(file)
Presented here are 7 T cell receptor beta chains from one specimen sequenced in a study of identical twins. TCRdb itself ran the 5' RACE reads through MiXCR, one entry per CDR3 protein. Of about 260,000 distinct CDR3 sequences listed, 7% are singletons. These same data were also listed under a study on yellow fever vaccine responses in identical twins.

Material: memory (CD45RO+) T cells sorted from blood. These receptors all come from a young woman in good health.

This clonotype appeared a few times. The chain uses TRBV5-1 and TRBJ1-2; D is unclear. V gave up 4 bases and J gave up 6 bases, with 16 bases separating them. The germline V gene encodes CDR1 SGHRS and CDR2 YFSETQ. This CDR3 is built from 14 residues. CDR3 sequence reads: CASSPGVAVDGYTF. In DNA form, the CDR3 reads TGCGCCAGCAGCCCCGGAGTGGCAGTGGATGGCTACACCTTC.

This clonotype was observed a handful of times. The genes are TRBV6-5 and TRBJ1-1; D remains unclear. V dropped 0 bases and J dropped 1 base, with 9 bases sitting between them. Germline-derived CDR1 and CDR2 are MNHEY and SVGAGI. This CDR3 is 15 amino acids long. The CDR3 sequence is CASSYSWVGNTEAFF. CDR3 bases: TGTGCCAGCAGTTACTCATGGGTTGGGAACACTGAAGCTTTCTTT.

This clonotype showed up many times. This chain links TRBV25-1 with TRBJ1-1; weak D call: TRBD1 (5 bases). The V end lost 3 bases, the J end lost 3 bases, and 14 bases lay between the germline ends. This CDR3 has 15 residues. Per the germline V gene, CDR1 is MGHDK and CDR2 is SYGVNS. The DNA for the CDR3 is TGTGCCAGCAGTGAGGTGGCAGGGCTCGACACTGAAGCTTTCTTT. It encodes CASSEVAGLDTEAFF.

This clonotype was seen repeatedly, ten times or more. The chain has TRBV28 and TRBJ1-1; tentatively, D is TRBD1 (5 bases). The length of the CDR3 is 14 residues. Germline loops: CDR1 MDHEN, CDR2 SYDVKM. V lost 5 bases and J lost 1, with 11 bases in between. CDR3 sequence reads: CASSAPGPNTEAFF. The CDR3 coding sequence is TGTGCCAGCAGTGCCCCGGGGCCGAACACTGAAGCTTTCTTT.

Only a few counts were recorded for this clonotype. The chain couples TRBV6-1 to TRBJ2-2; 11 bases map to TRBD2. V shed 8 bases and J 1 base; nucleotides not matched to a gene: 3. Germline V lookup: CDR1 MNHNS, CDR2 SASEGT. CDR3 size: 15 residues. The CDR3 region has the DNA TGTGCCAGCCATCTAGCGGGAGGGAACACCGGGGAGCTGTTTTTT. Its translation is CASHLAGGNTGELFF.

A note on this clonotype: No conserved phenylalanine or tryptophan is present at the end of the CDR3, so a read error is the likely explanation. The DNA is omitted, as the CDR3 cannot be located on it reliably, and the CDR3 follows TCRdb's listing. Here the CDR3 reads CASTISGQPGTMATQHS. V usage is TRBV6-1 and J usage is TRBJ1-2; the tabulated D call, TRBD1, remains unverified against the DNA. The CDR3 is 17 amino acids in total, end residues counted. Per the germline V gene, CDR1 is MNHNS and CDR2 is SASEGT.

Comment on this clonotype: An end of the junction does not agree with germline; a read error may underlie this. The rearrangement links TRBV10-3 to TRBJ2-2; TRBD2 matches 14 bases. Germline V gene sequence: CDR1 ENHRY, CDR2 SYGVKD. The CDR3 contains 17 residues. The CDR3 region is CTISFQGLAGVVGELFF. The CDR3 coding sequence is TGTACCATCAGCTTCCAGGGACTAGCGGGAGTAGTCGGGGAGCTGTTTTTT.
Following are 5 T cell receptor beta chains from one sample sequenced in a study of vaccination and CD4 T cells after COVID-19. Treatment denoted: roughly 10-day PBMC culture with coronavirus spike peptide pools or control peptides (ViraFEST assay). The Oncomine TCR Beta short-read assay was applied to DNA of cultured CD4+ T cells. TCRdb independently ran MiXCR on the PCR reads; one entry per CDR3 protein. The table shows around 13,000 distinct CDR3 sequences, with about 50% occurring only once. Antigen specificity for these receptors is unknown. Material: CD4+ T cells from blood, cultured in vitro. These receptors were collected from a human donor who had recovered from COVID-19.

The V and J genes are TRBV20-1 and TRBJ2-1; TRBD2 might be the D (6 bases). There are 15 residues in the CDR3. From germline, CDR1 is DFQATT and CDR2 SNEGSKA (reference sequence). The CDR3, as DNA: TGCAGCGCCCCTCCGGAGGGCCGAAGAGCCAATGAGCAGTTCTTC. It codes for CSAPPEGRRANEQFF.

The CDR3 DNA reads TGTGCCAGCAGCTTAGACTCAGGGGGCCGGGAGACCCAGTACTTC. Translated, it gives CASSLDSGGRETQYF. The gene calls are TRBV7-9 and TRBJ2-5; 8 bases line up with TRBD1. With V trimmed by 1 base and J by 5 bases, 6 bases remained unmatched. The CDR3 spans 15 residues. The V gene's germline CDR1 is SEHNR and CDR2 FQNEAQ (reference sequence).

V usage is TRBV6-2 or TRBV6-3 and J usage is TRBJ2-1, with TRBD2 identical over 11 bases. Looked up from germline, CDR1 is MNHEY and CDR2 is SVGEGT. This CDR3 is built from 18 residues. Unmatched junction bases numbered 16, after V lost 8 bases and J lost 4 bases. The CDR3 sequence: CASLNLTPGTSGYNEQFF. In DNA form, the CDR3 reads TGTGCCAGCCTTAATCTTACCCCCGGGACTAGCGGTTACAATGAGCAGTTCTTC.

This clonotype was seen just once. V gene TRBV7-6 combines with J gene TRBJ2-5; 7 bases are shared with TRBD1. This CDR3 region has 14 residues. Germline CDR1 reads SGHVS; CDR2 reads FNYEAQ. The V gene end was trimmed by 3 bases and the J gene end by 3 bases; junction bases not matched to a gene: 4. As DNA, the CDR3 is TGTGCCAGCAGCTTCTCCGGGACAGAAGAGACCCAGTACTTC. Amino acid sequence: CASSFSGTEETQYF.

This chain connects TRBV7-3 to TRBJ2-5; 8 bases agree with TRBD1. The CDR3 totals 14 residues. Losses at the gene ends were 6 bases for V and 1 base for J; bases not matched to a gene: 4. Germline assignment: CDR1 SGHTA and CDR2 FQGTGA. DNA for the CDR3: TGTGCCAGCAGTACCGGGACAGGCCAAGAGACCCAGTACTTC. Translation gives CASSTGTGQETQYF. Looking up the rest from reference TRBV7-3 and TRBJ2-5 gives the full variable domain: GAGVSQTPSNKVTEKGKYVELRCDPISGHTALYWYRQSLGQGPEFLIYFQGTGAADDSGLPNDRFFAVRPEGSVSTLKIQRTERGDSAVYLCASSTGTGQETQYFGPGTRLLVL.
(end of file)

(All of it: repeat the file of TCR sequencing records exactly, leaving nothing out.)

Presented here are 7 T cell receptor beta chains from one specimen sequenced in a study of identical twins. TCRdb itself ran the 5' RACE reads through MiXCR, one entry per CDR3 protein. Of about 260,000 distinct CDR3 sequences listed, 7% are singletons. These same data were also listed under a study on yellow fever vaccine responses in identical twins.

Material: memory (CD45RO+) T cells sorted from blood. These receptors all come from a young woman in good health.

This clonotype appeared a few times. The chain uses TRBV5-1 and TRBJ1-2; D is unclear. V gave up 4 bases and J gave up 6 bases, with 16 bases separating them. The germline V gene encodes CDR1 SGHRS and CDR2 YFSETQ. This CDR3 is built from 14 residues. CDR3 sequence reads: CASSPGVAVDGYTF. In DNA form, the CDR3 reads TGCGCCAGCAGCCCCGGAGTGGCAGTGGATGGCTACACCTTC.

This clonotype was observed a handful of times. The genes are TRBV6-5 and TRBJ1-1; D remains unclear. V dropped 0 bases and J dropped 1 base, with 9 bases sitting between them. Germline-derived CDR1 and CDR2 are MNHEY and SVGAGI. This CDR3 is 15 amino acids long. The CDR3 sequence is CASSYSWVGNTEAFF. CDR3 bases: TGTGCCAGCAGTTACTCATGGGTTGGGAACACTGAAGCTTTCTTT.

This clonotype showed up many times. This chain links TRBV25-1 with TRBJ1-1; weak D call: TRBD1 (5 bases). The V end lost 3 bases, the J end lost 3 bases, and 14 bases lay between the germline ends. This CDR3 has 15 residues. Per the germline V gene, CDR1 is MGHDK and CDR2 is SYGVNS. The DNA for the CDR3 is TGTGCCAGCAGTGAGGTGGCAGGGCTCGACACTGAAGCTTTCTTT. It encodes CASSEVAGLDTEAFF.

This clonotype was seen repeatedly, ten times or more. The chain has TRBV28 and TRBJ1-1; tentatively, D is TRBD1 (5 bases). The length of the CDR3 is 14 residues. Germline loops: CDR1 MDHEN, CDR2 SYDVKM. V lost 5 bases and J lost 1, with 11 bases in between. CDR3 sequence reads: CASSAPGPNTEAFF. The CDR3 coding sequence is TGTGCCAGCAGTGCCCCGGGGCCGAACACTGAAGCTTTCTTT.

Only a few counts were recorded for this clonotype. The chain couples TRBV6-1 to TRBJ2-2; 11 bases map to TRBD2. V shed 8 bases and J 1 base; nucleotides not matched to a gene: 3. Germline V lookup: CDR1 MNHNS, CDR2 SASEGT. CDR3 size: 15 residues. The CDR3 region has the DNA TGTGCCAGCCATCTAGCGGGAGGGAACACCGGGGAGCTGTTTTTT. Its translation is CASHLAGGNTGELFF.

A note on this clonotype: No conserved phenylalanine or tryptophan is present at the end of the CDR3, so a read error is the likely explanation. The DNA is omitted, as the CDR3 cannot be located on it reliably, and the CDR3 follows TCRdb's listing. Here the CDR3 reads CASTISGQPGTMATQHS. V usage is TRBV6-1 and J usage is TRBJ1-2; the tabulated D call, TRBD1, remains unverified against the DNA. The CDR3 is 17 amino acids in total, end residues counted. Per the germline V gene, CDR1 is MNHNS and CDR2 is SASEGT.

Comment on this clonotype: An end of the junction does not agree with germline; a read error may underlie this. The rearrangement links TRBV10-3 to TRBJ2-2; TRBD2 matches 14 bases. Germline V gene sequence: CDR1 ENHRY, CDR2 SYGVKD. The CDR3 contains 17 residues. The CDR3 region is CTISFQGLAGVVGELFF. The CDR3 coding sequence is TGTACCATCAGCTTCCAGGGACTAGCGGGAGTAGTCGGGGAGCTGTTTTTT.
Following are 5 T cell receptor beta chains from one sample sequenced in a study of vaccination and CD4 T cells after COVID-19. Treatment denoted: roughly 10-day PBMC culture with coronavirus spike peptide pools or control peptides (ViraFEST assay). The Oncomine TCR Beta short-read assay was applied to DNA of cultured CD4+ T cells. TCRdb independently ran MiXCR on the PCR reads; one entry per CDR3 protein. The table shows around 13,000 distinct CDR3 sequences, with about 50% occurring only once. Antigen specificity for these receptors is unknown. Material: CD4+ T cells from blood, cultured in vitro. These receptors were collected from a human donor who had recovered from COVID-19.

The V and J genes are TRBV20-1 and TRBJ2-1; TRBD2 might be the D (6 bases). There are 15 residues in the CDR3. From germline, CDR1 is DFQATT and CDR2 SNEGSKA (reference sequence). The CDR3, as DNA: TGCAGCGCCCCTCCGGAGGGCCGAAGAGCCAATGAGCAGTTCTTC. It codes for CSAPPEGRRANEQFF.

The CDR3 DNA reads TGTGCCAGCAGCTTAGACTCAGGGGGCCGGGAGACCCAGTACTTC. Translated, it gives CASSLDSGGRETQYF. The gene calls are TRBV7-9 and TRBJ2-5; 8 bases line up with TRBD1. With V trimmed by 1 base and J by 5 bases, 6 bases remained unmatched. The CDR3 spans 15 residues. The V gene's germline CDR1 is SEHNR and CDR2 FQNEAQ (reference sequence).

V usage is TRBV6-2 or TRBV6-3 and J usage is TRBJ2-1, with TRBD2 identical over 11 bases. Looked up from germline, CDR1 is MNHEY and CDR2 is SVGEGT. This CDR3 is built from 18 residues. Unmatched junction bases numbered 16, after V lost 8 bases and J lost 4 bases. The CDR3 sequence: CASLNLTPGTSGYNEQFF. In DNA form, the CDR3 reads TGTGCCAGCCTTAATCTTACCCCCGGGACTAGCGGTTACAATGAGCAGTTCTTC.

This clonotype was seen just once. V gene TRBV7-6 combines with J gene TRBJ2-5; 7 bases are shared with TRBD1. This CDR3 region has 14 residues. Germline CDR1 reads SGHVS; CDR2 reads FNYEAQ. The V gene end was trimmed by 3 bases and the J gene end by 3 bases; junction bases not matched to a gene: 4. As DNA, the CDR3 is TGTGCCAGCAGCTTCTCCGGGACAGAAGAGACCCAGTACTTC. Amino acid sequence: CASSFSGTEETQYF.

This chain connects TRBV7-3 to TRBJ2-5; 8 bases agree with TRBD1. The CDR3 totals 14 residues. Losses at the gene ends were 6 bases for V and 1 base for J; bases not matched to a gene: 4. Germline assignment: CDR1 SGHTA and CDR2 FQGTGA. DNA for the CDR3: TGTGCCAGCAGTACCGGGACAGGCCAAGAGACCCAGTACTTC. Translation gives CASSTGTGQETQYF. Looking up the rest from reference TRBV7-3 and TRBJ2-5 gives the full variable domain: GAGVSQTPSNKVTEKGKYVELRCDPISGHTALYWYRQSLGQGPEFLIYFQGTGAADDSGLPNDRFFAVRPEGSVSTLKIQRTERGDSAVYLCASSTGTGQETQYFGPGTRLLVL.